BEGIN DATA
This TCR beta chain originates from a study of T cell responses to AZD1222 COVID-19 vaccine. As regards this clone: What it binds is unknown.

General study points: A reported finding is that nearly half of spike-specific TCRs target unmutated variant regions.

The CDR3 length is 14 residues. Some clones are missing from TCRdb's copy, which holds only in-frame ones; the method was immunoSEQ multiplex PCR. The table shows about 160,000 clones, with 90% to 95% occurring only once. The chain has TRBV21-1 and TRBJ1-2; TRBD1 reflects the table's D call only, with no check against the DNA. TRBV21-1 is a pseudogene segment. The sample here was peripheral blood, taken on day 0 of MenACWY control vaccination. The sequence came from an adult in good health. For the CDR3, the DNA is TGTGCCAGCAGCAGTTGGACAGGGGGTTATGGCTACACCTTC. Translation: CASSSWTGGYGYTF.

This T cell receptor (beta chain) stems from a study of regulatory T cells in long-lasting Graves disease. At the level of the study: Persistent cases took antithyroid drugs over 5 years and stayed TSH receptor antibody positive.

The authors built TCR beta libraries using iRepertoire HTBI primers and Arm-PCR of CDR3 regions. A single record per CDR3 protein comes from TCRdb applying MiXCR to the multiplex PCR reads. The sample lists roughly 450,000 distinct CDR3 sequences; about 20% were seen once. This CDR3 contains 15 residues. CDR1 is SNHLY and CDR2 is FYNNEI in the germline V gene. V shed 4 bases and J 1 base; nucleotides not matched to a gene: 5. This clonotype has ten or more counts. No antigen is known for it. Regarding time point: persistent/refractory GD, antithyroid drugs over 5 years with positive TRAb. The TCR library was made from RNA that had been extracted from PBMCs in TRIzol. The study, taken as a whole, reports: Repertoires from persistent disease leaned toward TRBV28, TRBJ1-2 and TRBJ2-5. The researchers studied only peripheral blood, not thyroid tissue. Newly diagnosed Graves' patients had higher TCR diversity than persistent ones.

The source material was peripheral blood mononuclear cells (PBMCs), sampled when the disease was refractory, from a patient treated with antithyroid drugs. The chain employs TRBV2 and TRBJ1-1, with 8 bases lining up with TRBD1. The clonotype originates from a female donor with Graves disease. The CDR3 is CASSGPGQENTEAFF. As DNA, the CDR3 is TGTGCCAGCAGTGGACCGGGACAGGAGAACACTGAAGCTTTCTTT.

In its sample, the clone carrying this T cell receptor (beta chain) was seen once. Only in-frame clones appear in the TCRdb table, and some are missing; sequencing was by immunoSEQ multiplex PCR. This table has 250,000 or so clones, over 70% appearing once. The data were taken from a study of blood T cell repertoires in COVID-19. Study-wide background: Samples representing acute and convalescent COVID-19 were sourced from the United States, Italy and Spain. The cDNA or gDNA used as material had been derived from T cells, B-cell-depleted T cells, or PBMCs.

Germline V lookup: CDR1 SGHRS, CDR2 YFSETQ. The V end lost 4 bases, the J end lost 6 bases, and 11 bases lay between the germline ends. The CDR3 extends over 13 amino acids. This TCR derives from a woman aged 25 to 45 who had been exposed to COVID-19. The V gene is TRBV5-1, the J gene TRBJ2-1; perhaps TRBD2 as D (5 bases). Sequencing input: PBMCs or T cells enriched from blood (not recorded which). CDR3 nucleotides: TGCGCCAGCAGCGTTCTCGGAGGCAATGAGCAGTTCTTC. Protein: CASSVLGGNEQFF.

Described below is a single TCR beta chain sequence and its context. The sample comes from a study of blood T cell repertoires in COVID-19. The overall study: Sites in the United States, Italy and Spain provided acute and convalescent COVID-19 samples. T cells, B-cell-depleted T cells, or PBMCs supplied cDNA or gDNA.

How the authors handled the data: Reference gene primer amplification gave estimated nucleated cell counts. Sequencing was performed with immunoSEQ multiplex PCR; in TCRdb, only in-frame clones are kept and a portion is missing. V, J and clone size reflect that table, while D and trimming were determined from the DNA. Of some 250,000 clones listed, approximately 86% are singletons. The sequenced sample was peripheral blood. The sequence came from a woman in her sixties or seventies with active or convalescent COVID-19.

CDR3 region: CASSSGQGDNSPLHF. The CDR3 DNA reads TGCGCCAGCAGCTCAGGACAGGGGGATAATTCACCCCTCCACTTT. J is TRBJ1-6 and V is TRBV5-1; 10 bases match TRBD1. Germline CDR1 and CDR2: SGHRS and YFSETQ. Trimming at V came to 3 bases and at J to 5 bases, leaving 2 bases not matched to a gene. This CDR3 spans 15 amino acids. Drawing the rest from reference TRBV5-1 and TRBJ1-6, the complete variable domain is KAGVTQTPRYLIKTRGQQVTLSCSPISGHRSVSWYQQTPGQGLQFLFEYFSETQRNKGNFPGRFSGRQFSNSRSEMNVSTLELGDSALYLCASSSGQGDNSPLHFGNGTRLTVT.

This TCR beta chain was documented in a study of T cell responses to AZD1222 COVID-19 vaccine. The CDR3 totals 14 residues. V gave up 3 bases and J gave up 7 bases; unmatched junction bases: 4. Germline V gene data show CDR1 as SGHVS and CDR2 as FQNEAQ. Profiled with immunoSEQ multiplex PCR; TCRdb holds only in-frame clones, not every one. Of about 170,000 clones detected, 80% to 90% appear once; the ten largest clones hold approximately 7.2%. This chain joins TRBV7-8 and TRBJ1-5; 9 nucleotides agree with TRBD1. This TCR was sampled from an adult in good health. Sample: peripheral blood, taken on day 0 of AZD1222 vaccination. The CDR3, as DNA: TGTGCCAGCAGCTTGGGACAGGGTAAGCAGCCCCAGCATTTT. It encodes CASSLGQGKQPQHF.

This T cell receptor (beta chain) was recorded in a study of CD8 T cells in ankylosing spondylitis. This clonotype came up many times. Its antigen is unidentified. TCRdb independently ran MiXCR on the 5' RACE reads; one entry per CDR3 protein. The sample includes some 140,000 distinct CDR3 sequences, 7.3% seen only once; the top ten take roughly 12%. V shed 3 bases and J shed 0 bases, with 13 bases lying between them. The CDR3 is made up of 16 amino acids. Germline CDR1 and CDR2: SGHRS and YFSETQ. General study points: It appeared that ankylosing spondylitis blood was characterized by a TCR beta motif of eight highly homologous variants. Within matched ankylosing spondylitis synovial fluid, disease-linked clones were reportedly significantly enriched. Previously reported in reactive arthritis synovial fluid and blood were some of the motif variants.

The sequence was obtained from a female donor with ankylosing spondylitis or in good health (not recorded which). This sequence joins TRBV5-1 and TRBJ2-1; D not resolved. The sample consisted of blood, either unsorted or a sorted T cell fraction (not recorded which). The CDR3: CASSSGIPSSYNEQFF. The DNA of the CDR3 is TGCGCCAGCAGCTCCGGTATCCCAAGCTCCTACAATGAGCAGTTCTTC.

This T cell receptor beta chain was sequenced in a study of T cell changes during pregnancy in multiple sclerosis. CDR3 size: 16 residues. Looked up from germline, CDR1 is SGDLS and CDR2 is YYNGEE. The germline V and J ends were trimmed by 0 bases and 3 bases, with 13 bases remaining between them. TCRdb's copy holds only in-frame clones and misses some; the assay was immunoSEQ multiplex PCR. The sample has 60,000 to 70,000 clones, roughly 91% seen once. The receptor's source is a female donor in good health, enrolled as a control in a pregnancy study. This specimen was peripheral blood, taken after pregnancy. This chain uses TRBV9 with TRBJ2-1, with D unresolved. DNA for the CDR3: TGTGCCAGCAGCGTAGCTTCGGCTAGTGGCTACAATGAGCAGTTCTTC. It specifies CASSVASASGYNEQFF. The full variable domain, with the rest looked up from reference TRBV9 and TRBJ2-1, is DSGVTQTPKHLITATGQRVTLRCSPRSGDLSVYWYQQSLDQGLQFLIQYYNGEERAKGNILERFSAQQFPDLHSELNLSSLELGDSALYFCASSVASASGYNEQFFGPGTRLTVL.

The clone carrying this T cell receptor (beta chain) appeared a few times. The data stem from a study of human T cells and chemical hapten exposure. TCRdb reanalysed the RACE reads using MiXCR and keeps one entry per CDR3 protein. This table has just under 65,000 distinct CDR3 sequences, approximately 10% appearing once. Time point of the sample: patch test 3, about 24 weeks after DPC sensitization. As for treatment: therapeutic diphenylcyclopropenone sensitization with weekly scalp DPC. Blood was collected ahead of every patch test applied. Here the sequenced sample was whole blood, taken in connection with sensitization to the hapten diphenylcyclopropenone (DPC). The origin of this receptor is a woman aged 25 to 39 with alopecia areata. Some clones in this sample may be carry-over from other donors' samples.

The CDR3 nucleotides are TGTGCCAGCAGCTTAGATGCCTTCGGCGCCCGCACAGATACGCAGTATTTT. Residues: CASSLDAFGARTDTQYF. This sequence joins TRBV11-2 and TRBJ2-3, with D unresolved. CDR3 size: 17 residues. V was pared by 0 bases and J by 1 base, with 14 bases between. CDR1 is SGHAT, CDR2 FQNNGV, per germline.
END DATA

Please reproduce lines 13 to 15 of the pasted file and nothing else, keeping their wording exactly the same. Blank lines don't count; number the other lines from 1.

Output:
This T cell receptor (beta chain) was recorded in a study of CD8 T cells in ankylosing spondylitis. This clonotype came up many times. Its antigen is unidentified. TCRdb independently ran MiXCR on the 5' RACE reads; one entry per CDR3 protein. The sample includes some 140,000 distinct CDR3 sequences, 7.3% seen only once; the top ten take roughly 12%. V shed 3 bases and J shed 0 bases, with 13 bases lying between them. The CDR3 is made up of 16 amino acids. Germline CDR1 and CDR2: SGHRS and YFSETQ. General study points: It appeared that ankylosing spondylitis blood was characterized by a TCR beta motif of eight highly homologous variants. Within matched ankylosing spondylitis synovial fluid, disease-linked clones were reportedly significantly enriched. Previously reported in reactive arthritis synovial fluid and blood were some of the motif variants.

The sequence was obtained from a female donor with ankylosing spondylitis or in good health (not recorded which). This sequence joins TRBV5-1 and TRBJ2-1; D not resolved. The sample consisted of blood, either unsorted or a sorted T cell fraction (not recorded which). The CDR3: CASSSGIPSSYNEQFF. The DNA of the CDR3 is TGCGCCAGCAGCTCCGGTATCCCAAGCTCCTACAATGAGCAGTTCTTC.

This T cell receptor beta chain was sequenced in a study of T cell changes during pregnancy in multiple sclerosis. CDR3 size: 16 residues. Looked up from germline, CDR1 is SGDLS and CDR2 is YYNGEE. The germline V and J ends were trimmed by 0 bases and 3 bases, with 13 bases remaining between them. TCRdb's copy holds only in-frame clones and misses some; the assay was immunoSEQ multiplex PCR. The sample has 60,000 to 70,000 clones, roughly 91% seen once. The receptor's source is a female donor in good health, enrolled as a control in a pregnancy study. This specimen was peripheral blood, taken after pregnancy. This chain uses TRBV9 with TRBJ2-1, with D unresolved. DNA for the CDR3: TGTGCCAGCAGCGTAGCTTCGGCTAGTGGCTACAATGAGCAGTTCTTC. It specifies CASSVASASGYNEQFF. The full variable domain, with the rest looked up from reference TRBV9 and TRBJ2-1, is DSGVTQTPKHLITATGQRVTLRCSPRSGDLSVYWYQQSLDQGLQFLIQYYNGEERAKGNILERFSAQQFPDLHSELNLSSLELGDSALYFCASSVASASGYNEQFFGPGTRLTVL.